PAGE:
An interview with Nancy Deal, designer woman sitting and smiling intently at camera

Since we interviewed one of our principals, David, last month, it only seems right that we spotlight Deal Design’s other principal, Nancy Deal. In this exclusive interview, we chat about her path to graphic design, the simultaneous beauty and struggle of being a woman and running a business alongside her husband, and how she stays inspired.


What first led you to explore graphic design as a career?

For me, it was a path of creativity. Before I was in design, I was in dance, and that wasn’t going anywhere for me. I had a back injury, so I was searching for creative outlets, and I went to Laguna Pageant of the Masters. There were all these beautiful exhibits and artists, and one of them happened to be an art school. For some reason, I just decided to take a leap. I’m going, “I’m not a painter, I’m not a drawer, but let’s see what they do.” And that’s really how it all started. I just kept finding my way, kept trying things. “Maybe I can paint. Nope, can’t paint.” “Maybe I can draw. Nope can’t draw.” “Oh, I can do photography, not bad at that. Oh, I’m really pretty good at design.” Those meshed together with choreography and music and everything I’ve done. So it was a good match.

What inspires your creativity?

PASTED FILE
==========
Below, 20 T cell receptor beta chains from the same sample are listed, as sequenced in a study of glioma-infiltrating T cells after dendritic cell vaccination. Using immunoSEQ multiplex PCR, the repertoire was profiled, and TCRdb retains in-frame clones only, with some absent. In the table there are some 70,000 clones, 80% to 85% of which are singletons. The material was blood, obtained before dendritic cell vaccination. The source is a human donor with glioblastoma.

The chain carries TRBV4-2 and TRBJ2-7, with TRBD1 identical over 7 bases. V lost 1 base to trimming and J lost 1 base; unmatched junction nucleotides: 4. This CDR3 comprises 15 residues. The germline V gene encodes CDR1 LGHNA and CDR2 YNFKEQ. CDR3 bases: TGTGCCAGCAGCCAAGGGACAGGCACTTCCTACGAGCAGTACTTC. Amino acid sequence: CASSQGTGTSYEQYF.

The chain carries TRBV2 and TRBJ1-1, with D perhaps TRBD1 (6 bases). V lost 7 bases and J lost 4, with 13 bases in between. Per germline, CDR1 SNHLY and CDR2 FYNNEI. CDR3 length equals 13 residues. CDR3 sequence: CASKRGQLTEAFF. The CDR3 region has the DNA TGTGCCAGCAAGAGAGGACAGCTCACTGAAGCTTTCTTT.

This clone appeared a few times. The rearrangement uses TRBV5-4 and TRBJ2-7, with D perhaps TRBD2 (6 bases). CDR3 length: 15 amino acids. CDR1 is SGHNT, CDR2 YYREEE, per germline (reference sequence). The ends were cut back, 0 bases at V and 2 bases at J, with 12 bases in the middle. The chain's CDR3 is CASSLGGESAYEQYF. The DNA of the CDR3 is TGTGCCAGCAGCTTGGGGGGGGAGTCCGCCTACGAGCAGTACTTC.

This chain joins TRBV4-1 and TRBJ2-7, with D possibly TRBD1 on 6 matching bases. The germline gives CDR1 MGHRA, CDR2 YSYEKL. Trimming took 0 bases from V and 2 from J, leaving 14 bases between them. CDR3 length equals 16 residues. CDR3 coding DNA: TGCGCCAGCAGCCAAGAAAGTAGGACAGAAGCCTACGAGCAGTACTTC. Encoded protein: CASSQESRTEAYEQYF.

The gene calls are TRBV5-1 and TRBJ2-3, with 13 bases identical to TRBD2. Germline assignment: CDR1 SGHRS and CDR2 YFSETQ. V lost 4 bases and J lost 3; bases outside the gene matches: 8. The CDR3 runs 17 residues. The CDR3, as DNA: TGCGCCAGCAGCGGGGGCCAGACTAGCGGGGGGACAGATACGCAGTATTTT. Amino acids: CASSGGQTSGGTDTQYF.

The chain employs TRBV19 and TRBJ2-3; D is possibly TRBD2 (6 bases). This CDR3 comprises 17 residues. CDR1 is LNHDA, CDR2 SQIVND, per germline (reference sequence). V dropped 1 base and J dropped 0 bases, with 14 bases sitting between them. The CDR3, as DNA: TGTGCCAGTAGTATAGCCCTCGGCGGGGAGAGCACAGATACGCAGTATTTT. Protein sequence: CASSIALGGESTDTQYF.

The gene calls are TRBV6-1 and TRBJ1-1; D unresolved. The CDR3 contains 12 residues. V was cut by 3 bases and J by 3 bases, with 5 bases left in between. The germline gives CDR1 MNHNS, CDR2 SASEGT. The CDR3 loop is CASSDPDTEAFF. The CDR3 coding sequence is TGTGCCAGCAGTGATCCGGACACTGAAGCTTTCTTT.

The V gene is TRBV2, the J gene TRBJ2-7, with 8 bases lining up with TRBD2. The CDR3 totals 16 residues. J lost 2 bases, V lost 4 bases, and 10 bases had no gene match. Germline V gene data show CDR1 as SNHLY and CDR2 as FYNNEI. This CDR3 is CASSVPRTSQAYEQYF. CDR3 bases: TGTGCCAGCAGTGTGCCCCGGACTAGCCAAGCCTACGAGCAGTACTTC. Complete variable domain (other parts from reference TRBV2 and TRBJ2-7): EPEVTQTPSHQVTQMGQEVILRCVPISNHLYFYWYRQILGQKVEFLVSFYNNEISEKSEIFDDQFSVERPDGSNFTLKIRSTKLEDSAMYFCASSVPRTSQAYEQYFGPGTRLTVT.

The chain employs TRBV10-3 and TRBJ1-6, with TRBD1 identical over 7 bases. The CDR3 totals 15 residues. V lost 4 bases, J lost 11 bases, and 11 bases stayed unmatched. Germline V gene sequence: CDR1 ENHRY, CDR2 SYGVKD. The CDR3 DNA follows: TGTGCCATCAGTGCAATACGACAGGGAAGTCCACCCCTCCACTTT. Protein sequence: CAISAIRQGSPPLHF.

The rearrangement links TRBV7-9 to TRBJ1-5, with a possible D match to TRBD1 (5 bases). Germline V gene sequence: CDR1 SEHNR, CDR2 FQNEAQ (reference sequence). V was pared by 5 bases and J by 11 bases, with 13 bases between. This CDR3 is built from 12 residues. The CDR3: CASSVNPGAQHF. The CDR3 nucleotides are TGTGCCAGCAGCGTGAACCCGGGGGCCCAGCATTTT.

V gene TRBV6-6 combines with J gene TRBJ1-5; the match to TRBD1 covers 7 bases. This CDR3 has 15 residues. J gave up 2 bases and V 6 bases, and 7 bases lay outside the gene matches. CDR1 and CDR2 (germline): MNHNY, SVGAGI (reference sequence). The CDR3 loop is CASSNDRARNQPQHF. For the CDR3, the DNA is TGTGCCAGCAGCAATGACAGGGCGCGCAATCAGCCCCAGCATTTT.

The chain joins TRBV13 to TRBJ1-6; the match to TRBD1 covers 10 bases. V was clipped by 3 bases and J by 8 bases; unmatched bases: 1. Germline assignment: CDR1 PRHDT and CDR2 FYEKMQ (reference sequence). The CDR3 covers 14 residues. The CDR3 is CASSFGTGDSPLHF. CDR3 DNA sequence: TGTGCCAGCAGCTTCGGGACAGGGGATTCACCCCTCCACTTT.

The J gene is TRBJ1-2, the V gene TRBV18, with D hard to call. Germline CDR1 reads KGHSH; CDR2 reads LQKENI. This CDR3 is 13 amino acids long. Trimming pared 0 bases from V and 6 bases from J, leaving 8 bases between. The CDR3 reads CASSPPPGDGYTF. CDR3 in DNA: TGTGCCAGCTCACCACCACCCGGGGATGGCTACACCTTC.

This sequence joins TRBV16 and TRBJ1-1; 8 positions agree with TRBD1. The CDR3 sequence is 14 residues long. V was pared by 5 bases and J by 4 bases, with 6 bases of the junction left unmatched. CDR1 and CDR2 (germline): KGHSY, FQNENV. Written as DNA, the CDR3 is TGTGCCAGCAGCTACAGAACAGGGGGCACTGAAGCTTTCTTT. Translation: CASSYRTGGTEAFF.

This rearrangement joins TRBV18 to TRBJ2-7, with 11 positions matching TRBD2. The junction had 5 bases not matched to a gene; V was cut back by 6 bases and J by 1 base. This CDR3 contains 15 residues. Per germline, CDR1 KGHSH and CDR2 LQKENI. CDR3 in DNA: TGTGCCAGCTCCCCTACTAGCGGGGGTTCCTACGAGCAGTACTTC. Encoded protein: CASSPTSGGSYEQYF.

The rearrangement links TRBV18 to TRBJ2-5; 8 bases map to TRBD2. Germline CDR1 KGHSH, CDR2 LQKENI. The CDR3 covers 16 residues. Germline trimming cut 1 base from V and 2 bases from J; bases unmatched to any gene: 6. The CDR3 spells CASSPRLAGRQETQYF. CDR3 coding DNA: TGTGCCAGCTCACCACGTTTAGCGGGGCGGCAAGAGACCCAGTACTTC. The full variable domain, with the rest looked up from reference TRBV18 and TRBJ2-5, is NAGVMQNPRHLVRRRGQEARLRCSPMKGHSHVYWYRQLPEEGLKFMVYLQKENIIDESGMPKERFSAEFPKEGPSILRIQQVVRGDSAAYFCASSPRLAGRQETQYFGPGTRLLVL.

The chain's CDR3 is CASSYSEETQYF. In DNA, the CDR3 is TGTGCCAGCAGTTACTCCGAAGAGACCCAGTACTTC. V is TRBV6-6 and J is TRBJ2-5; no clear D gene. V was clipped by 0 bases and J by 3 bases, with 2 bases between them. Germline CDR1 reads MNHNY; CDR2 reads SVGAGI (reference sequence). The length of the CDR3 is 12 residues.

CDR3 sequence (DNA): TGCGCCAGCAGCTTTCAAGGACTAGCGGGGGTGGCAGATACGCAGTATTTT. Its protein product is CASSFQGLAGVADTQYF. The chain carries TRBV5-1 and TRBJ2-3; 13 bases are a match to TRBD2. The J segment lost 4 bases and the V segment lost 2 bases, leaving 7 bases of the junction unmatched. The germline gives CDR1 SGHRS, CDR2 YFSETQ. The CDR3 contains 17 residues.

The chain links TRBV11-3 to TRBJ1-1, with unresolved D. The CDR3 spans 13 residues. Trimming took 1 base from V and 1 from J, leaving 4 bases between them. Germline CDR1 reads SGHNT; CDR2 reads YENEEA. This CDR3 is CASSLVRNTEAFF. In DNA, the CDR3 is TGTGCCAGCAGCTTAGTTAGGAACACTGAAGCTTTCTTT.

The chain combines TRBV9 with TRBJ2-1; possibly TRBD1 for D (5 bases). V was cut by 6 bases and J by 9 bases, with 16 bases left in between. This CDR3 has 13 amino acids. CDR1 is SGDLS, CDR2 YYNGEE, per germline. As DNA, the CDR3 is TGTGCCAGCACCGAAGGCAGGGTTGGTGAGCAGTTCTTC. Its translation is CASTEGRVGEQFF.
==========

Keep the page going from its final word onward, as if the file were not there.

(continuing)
Actually, everything inspires my creativity. I can go to the grocery store, I can be driving and just [get inspired by] the landscape. I love Pinterest for creativity, not for finding answers but, it’s like flipping through a magazine for me. I love going to the bookstore with a coffee and going to the Design section or the magazines and not buying anything, just flipping through [them]. I’m constantly kind of keeping a diary of images and things in my head. And when they repeat, I know I’m supposed to do something with them, and that’s going to be my next design project.

What is the most memorable project you have worked on at Deal Design?

There have been many of them. My best design projects were my kids. *Laughs* To tell you the truth, that was a big consideration for me when I was trying to pick out a career path — how could I be a mom and have a career? I kind of stepped in and out of the role of designer depending on what was going on in our home life, but it was a really good match to allow me to be the kind of mom that I wanted to be, which was to inspire these little spirits that were brought into my life. So for me, that was probably my biggest design project, or how I looked at it, was raising these little souls. 

But, here at the agency, there have been some really satisfying [projects], then there have been artistic [ones], and then there have been [some in which] the client just grew. So they kind of have different categories for me because it’s not all about money and success. It’s about the place we were in as we were designing it, if that makes sense. 

One of my most memorable [projects] was Yamaha guitars — we set up a tent in the agency and the kids slept there and played while David and I worked crazy hours to try to turn it. It’s a happy, fun memory because we all participated together. 

Some of my most satisfying [projects] have been skincare lines. [They were] not necessarily super visible, though some are extremely successful now; back in the day, they weren’t when we were working on them. It’s really satisfying.